THE YEAR IN REVIEW : A Look Ahead, Behind : Many Struggled Through ’88, but Near Year Offers Hope : CHARGERS
With apologies to David Letterman, we offer lists detailing what happened in 1988 and, in some cases, how 1988 will impact 1989 .
Five reasons why the Chargers can’t possibly be as bad in 1989 as they were in 1988:
1. Al Saunders is gone.
Saunders was a good coach, a smart football man, a hard-worker, a sometimes-brilliant motivator and, in short, a perfect candidate for the vacant head-coaching job at Stanford.
But he was not the right man at the right time for kind of program Steve Ortmayer, the team’s director of football operations, was trying to put together.
The atmosphere around the Chargers’ San Diego Jack Murphy Stadium offices has been one of king-sized relief since Saunders’ dismissal. It’s as if a giant boil has been lanced. The pressure of the strain between Ortmayer and Saunders filtered down to all departments and took its toll.
2. Their schedule.
Denver, the Raiders, Kansas City and, to a lesser extent, Seattle are all teams that showed no reason in 1988 why they will be better in 1989. Those are the AFC West teams the Chargers will play twice next season. The Chargers (6-10 in 1988) also get shots at Pittsburgh, the Jets, New England, and Indianapolis. Only Houston and Philadelphia, among the Chargers’ non-division 1989 opponents, made the playoffs this season and both of those games will be in San Diego.
3. The offensive line.
It will be better next year even if injured players Gary Kowalski and John Clay don’t make it back. By the end of the year the Charger offensive line of Ken Dalliafor, Broderick Thompson, Dan Rosado, Dennis McKnight and David Richards were proud of the “Dirtbags” nickname offensive coordinator Jerry Rhome had hung on them. Fact is, running back Gary Anderson couldn’t have finished third in AFC rushing without them.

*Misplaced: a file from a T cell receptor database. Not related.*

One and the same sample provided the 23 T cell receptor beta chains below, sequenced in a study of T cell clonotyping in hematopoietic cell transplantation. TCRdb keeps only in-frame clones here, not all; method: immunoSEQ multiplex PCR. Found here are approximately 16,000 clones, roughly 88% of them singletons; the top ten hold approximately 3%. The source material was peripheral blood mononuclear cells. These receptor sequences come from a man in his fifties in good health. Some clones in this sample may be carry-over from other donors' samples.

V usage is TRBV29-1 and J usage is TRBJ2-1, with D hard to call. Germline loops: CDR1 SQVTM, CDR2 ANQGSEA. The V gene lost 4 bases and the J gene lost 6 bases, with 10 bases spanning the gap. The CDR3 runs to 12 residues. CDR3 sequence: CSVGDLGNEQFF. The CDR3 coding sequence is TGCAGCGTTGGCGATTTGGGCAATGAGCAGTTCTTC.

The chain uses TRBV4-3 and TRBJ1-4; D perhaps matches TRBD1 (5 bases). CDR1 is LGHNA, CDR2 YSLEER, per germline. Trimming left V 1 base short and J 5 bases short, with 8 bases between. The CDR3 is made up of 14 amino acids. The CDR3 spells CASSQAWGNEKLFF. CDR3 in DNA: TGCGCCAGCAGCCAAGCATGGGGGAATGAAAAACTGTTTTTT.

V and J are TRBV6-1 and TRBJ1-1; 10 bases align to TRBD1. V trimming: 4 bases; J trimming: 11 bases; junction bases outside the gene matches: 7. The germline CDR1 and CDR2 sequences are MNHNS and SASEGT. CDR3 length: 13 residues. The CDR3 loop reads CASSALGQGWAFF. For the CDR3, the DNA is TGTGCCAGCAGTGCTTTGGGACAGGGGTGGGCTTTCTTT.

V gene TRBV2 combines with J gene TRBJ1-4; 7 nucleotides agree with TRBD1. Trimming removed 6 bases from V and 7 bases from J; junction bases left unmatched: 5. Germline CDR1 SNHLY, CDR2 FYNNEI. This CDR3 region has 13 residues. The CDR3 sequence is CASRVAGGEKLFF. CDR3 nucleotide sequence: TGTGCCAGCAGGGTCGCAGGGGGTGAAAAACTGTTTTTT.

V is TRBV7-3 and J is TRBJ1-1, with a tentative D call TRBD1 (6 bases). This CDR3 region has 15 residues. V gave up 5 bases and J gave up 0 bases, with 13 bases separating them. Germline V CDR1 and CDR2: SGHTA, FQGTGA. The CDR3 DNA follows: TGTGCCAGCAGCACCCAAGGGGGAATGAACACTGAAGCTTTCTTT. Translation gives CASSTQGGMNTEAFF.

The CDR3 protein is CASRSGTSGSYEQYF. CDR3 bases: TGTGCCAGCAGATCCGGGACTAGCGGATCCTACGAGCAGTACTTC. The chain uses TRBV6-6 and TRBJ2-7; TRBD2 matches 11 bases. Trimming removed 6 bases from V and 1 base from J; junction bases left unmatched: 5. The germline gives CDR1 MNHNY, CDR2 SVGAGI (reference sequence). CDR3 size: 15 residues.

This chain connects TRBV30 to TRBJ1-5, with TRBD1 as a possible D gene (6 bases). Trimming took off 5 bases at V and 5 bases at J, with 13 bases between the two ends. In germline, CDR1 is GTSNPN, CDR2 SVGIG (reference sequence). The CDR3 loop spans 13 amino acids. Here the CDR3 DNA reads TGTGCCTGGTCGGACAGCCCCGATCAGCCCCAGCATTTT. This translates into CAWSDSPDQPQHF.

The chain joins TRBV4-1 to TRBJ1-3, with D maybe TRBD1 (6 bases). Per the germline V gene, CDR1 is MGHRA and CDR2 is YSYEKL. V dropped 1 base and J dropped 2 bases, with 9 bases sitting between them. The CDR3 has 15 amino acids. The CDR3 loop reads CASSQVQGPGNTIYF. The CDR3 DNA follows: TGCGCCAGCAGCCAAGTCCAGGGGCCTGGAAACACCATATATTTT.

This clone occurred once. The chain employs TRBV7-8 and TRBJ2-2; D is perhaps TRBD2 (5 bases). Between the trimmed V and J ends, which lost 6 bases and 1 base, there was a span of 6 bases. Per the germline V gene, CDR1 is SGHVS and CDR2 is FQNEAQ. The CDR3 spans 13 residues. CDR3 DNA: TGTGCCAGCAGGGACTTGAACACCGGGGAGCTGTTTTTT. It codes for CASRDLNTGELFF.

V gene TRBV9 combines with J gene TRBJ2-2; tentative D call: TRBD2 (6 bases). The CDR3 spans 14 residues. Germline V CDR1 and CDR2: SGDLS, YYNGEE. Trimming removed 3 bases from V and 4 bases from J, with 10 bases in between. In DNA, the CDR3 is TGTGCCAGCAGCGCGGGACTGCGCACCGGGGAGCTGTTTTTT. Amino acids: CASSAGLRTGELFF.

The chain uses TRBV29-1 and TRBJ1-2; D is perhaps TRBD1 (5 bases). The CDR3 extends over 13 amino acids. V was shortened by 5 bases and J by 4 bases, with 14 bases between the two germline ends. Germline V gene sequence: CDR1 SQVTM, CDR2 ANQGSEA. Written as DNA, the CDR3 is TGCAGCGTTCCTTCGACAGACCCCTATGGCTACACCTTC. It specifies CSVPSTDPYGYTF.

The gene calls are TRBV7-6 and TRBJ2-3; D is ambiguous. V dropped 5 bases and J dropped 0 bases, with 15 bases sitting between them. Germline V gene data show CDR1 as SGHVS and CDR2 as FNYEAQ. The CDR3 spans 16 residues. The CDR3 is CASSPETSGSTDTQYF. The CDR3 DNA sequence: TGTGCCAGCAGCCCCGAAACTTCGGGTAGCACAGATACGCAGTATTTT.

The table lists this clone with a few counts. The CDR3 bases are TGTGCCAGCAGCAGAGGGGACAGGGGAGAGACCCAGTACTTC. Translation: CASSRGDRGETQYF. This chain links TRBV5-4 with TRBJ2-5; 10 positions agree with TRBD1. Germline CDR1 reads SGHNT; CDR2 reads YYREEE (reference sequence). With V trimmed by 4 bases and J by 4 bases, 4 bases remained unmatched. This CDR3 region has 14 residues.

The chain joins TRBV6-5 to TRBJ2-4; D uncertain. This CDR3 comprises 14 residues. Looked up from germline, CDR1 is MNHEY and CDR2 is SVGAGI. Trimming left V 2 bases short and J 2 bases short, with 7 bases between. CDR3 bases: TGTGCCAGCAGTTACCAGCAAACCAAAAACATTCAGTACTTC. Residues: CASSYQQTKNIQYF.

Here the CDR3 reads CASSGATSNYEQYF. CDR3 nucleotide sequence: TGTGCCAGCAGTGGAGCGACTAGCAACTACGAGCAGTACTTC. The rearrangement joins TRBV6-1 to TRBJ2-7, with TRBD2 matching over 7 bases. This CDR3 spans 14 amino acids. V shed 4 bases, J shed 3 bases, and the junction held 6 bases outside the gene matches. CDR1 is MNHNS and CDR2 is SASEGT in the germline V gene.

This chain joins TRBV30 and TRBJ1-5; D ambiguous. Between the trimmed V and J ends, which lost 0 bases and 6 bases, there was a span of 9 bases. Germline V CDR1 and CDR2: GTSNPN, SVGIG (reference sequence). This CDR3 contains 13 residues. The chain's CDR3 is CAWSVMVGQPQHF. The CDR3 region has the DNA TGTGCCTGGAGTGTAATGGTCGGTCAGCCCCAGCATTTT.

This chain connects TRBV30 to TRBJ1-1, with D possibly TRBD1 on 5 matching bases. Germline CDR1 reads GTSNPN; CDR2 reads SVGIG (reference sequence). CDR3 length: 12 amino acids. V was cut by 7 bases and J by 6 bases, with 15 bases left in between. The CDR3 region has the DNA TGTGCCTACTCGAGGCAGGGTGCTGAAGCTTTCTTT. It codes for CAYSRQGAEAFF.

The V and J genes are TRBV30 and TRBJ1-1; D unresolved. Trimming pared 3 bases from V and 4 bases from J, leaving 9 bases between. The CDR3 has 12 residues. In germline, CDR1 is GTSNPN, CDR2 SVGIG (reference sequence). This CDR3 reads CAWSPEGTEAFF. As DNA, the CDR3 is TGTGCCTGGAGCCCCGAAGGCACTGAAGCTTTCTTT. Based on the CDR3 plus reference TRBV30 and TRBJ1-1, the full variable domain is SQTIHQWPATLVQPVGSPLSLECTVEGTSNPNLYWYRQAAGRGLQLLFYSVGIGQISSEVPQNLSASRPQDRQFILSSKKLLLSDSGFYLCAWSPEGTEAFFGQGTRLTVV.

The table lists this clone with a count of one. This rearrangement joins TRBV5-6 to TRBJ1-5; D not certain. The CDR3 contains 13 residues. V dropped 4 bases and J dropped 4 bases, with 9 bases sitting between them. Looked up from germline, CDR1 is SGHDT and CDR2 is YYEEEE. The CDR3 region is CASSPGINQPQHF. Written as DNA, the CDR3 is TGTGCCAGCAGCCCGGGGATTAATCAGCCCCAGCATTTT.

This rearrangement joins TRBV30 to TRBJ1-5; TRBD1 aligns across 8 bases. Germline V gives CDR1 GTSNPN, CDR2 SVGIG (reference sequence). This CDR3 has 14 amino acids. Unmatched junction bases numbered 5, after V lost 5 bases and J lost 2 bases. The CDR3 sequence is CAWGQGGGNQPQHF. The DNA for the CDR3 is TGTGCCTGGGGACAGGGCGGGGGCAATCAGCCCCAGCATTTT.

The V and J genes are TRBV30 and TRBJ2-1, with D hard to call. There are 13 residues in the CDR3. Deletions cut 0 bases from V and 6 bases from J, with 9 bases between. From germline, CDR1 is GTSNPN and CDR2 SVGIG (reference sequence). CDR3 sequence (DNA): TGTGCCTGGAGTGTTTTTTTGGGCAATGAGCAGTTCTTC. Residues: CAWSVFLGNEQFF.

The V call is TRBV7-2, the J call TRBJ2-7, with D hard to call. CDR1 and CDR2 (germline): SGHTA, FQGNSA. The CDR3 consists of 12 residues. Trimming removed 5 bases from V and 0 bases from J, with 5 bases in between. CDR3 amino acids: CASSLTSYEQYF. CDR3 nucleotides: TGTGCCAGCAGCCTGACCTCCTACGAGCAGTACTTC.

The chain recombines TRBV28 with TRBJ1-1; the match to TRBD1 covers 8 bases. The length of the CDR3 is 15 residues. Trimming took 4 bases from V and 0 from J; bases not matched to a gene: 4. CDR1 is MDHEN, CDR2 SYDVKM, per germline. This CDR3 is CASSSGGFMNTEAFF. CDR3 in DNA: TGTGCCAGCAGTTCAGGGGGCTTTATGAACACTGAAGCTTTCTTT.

4. Mark Malone.
If the Chargers are content with him as a starter, he will fool most of his critics with his improvement in 1989 and perhaps even make people begin to forget Dan Fouts. If they bring someone else in to replace Malone, he will take his backup status like a man.
Perhaps the most damning number of the year for the Charger offense was the “2" that came after the category: “Number Of Touchdown Passes At Home.”
The chances of that happening again are as unlikely as the chances of a repeat of the injury plague that ruined the seasons of so many key players.
Kowalski was to be the starting left tackle until a neck injury ended his year. Clay was to replace him until a neck injury ended his year. Linebacker Billy Ray Smith was to vie for a Pro Bowl slot until various leg injuries diminished his year. Linebacker Chuck Faucette was the team’s leading tackler until a neck injury forced him onto injured reserve. Quarterback Mark Vlasic was 2-0 as a starter until a knee injury ended his season. H-back Rod Bernstine had just begun burgeoning before a knee injury ended his season.
If drugs can be considered an injury, then that’s what kept linebacker Chip Banks from being a player the Chargers could hope to count on in 1988. Banks, a free agent holdout, was arrested in Atlanta more than once on charges of possession of illegal drugs.
Other players who missed at least one game because of injury included: kicker Vince Abbott, running back Curtis Adams, Anderson, Babe Laufenberg, Tyrone Keys and Leslie O’Neal.
And the reason tight end Kellen Winslow had to retire was the deterioration of his surgically repaired knees.
Isn’t something like this supposed to happen only every 17 years?